Monday, March 17, 2003

'Sorry' doesn't cut it

Dallas -- Natalie Maines, lead singer of the Dixie Chicks, is finding out that sometimes saying you're sorry doesn't make much of a difference.

Radio stations nationwide are boycotting the Dixie Chicks, even though Maines publicly apologized for telling a London audience last Monday: "Just so you know, we're ashamed the president of the United States is from Texas."

In her apology Friday, Maines, a Lubbock native, said: "As a concerned American citizen, I apologize to President Bush because my remark was disrespectful. I feel that whoever holds that office should be treated with the utmost respect."

The words didn't carry much weight with listeners. In Kansas City, Mo., WDAF-AM set trash cans outside its offices for listeners to toss their Dixie Chicks CDs. Its Web site displayed more than 800 e-mails, most of them in support of the station's boycott.

Johnson says he's clean

Los Angeles -- Actor Don Johnson says bank statements found in his car listing $8 billion in transactions weren't his -- and he is in no way involved in money laundering.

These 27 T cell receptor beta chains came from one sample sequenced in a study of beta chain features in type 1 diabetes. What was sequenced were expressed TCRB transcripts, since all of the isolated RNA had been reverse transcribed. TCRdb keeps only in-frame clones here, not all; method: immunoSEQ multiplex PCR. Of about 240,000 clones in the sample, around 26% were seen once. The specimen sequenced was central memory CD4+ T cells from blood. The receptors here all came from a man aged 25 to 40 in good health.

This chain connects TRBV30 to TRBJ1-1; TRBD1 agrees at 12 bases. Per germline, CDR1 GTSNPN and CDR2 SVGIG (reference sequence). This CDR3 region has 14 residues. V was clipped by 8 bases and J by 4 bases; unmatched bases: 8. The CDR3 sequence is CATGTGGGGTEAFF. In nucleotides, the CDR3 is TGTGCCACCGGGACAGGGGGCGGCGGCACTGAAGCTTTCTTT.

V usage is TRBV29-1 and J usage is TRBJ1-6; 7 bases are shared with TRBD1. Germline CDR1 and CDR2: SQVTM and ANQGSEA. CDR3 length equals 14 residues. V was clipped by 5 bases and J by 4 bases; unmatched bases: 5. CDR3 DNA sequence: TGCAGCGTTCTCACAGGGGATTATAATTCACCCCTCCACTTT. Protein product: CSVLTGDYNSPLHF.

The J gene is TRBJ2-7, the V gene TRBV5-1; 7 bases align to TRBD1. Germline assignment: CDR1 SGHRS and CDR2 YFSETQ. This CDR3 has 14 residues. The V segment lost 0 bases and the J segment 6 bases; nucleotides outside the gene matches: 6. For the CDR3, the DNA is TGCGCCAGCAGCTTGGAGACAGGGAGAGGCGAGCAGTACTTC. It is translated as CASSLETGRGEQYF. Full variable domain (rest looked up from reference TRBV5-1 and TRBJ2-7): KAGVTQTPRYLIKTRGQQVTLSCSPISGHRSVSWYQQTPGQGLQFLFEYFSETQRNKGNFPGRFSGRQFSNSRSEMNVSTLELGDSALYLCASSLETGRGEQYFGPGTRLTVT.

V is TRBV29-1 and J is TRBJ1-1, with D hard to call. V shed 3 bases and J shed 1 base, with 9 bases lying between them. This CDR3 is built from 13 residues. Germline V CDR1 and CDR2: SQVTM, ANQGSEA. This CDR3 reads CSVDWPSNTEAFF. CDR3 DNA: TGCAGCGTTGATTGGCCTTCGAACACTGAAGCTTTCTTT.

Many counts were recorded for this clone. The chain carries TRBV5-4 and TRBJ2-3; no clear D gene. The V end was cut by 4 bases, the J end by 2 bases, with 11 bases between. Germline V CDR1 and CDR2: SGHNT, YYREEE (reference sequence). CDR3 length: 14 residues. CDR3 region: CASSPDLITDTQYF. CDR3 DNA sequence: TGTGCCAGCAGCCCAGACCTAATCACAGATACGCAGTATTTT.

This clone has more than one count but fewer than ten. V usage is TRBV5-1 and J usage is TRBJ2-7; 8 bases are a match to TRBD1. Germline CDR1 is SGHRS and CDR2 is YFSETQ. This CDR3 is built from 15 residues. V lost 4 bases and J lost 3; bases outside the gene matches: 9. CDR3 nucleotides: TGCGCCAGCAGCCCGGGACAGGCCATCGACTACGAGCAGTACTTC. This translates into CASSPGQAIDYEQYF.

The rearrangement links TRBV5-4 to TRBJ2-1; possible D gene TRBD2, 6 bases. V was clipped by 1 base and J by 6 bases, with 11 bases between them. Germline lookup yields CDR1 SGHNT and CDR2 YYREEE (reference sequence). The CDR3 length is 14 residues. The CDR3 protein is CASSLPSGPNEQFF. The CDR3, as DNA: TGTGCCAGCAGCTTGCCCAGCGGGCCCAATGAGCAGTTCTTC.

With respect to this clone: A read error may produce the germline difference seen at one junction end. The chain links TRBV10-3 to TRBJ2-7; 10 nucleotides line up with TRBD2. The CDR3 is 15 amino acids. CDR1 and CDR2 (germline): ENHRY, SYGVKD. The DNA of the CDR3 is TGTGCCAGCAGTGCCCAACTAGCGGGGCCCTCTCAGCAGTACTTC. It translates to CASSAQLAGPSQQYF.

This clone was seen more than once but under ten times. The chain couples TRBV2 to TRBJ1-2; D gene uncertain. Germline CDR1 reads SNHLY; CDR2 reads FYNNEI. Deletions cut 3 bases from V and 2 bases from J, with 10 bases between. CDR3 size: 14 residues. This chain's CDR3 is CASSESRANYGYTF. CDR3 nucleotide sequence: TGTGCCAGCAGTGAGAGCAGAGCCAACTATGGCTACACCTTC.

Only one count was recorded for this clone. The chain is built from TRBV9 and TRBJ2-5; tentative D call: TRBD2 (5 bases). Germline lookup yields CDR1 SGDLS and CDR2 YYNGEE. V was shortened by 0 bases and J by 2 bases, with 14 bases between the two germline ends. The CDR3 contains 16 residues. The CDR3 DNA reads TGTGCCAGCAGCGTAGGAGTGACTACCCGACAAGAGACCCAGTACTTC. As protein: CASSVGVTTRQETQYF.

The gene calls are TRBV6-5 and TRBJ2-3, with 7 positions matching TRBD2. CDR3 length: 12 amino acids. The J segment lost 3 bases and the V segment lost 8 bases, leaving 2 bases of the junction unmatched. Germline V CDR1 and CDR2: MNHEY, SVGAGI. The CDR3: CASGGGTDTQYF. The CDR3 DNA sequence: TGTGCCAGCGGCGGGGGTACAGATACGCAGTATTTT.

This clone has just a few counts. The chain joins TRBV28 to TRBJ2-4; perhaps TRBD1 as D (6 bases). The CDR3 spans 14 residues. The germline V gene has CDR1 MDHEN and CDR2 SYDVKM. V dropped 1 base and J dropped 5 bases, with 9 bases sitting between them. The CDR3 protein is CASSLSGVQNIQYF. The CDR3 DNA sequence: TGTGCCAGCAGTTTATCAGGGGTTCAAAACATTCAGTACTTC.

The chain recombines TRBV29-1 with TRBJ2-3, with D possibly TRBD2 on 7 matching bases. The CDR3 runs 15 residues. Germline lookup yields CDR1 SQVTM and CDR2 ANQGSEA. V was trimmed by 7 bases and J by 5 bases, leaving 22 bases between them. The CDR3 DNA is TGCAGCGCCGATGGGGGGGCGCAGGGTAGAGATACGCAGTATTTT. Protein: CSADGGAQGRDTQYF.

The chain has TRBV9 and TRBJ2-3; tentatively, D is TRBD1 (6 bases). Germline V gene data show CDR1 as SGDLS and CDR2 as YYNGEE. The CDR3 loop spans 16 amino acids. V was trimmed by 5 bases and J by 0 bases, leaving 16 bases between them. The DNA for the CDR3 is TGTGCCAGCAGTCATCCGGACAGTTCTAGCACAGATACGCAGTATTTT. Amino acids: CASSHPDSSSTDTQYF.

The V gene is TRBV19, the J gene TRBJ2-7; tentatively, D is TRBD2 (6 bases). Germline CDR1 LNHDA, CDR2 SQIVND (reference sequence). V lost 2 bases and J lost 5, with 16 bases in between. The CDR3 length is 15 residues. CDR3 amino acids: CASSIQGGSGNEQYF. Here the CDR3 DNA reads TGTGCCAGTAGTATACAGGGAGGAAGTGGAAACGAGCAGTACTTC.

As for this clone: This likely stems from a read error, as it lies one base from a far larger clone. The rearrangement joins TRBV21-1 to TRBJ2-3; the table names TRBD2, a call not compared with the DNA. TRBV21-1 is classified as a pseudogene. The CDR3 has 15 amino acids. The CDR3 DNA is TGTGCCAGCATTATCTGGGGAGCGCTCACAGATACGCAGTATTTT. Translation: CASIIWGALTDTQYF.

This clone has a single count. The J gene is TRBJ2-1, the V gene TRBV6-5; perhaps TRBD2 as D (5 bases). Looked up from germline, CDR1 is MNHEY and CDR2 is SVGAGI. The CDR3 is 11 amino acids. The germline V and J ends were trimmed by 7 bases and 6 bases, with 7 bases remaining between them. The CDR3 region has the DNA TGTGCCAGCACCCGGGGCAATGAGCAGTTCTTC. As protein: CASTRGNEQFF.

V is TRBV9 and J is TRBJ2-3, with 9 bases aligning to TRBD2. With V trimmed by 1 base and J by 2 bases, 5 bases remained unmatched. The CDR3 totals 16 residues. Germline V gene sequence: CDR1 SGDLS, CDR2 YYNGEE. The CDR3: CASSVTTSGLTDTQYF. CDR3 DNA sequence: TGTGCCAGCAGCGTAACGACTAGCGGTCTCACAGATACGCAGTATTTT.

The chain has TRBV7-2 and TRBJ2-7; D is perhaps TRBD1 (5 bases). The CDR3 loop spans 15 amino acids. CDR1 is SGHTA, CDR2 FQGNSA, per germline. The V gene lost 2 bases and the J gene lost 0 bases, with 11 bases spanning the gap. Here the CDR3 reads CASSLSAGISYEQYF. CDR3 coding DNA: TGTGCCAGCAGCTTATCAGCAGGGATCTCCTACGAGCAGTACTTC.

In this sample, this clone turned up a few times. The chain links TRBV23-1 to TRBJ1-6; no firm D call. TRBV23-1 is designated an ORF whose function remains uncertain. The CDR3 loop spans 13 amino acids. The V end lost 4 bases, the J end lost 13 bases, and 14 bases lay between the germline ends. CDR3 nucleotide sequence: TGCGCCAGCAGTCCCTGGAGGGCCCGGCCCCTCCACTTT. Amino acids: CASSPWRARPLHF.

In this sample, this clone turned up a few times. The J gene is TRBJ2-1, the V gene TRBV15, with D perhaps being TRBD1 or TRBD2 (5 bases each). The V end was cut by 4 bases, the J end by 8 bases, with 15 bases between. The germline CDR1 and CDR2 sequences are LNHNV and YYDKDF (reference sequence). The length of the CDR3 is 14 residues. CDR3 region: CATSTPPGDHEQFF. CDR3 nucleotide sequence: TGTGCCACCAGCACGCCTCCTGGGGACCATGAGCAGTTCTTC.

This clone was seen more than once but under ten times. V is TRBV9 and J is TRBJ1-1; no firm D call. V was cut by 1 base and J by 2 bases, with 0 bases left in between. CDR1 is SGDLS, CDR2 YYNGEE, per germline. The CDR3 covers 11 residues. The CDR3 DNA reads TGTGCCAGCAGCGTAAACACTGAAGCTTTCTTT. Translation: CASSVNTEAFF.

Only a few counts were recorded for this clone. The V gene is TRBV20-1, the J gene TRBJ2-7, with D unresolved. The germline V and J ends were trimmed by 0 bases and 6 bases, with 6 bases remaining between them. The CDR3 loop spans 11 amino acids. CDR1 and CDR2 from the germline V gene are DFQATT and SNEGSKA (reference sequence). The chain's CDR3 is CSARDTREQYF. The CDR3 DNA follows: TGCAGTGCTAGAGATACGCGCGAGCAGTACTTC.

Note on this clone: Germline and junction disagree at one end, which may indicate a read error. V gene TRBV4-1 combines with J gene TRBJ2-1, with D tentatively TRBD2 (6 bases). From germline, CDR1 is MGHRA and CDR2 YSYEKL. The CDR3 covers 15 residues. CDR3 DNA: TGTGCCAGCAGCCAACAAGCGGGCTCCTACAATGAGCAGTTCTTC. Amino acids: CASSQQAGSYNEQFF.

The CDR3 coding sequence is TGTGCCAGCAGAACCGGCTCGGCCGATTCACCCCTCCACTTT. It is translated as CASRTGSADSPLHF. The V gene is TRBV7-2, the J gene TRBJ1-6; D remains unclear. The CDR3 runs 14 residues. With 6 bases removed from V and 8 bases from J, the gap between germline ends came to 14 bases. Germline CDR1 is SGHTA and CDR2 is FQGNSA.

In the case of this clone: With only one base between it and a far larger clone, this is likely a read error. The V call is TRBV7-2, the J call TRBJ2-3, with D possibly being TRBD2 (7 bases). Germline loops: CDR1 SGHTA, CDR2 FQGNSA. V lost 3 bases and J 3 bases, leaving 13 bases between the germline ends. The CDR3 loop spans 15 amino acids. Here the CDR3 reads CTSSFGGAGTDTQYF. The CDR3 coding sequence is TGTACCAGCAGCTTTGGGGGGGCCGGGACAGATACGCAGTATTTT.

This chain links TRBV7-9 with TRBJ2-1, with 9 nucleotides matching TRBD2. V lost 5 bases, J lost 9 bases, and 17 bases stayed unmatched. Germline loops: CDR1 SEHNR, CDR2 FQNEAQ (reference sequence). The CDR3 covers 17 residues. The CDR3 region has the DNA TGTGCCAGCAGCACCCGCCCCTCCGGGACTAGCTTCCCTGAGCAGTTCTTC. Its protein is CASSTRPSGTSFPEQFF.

Johnson told CNN's Larry King on Friday that the papers, discovered by German customs officials in November, belonged to potential investors with whom he was discussing a movie project. The former "Miami Vice" and "Nash Bridges" star said he might sue a German tabloid and other media that published stories last week alleging he was involved in illegal activities.

Detroit's hometown boy

Detroit -- Eminem was in town Thursday to celebrate the DVD release of "8 Mile." It hits stores Tuesday after earning nearly $116 million last year at the box office.

"8 Mile" chronicles an amateur rapper's frustrations with stage fright and his family's poverty. Eminem portrays the rapper, and Detroit's burned-out homes, vacant storefronts and gritty streets serve as a backdrop for his character's own hardscrabble life.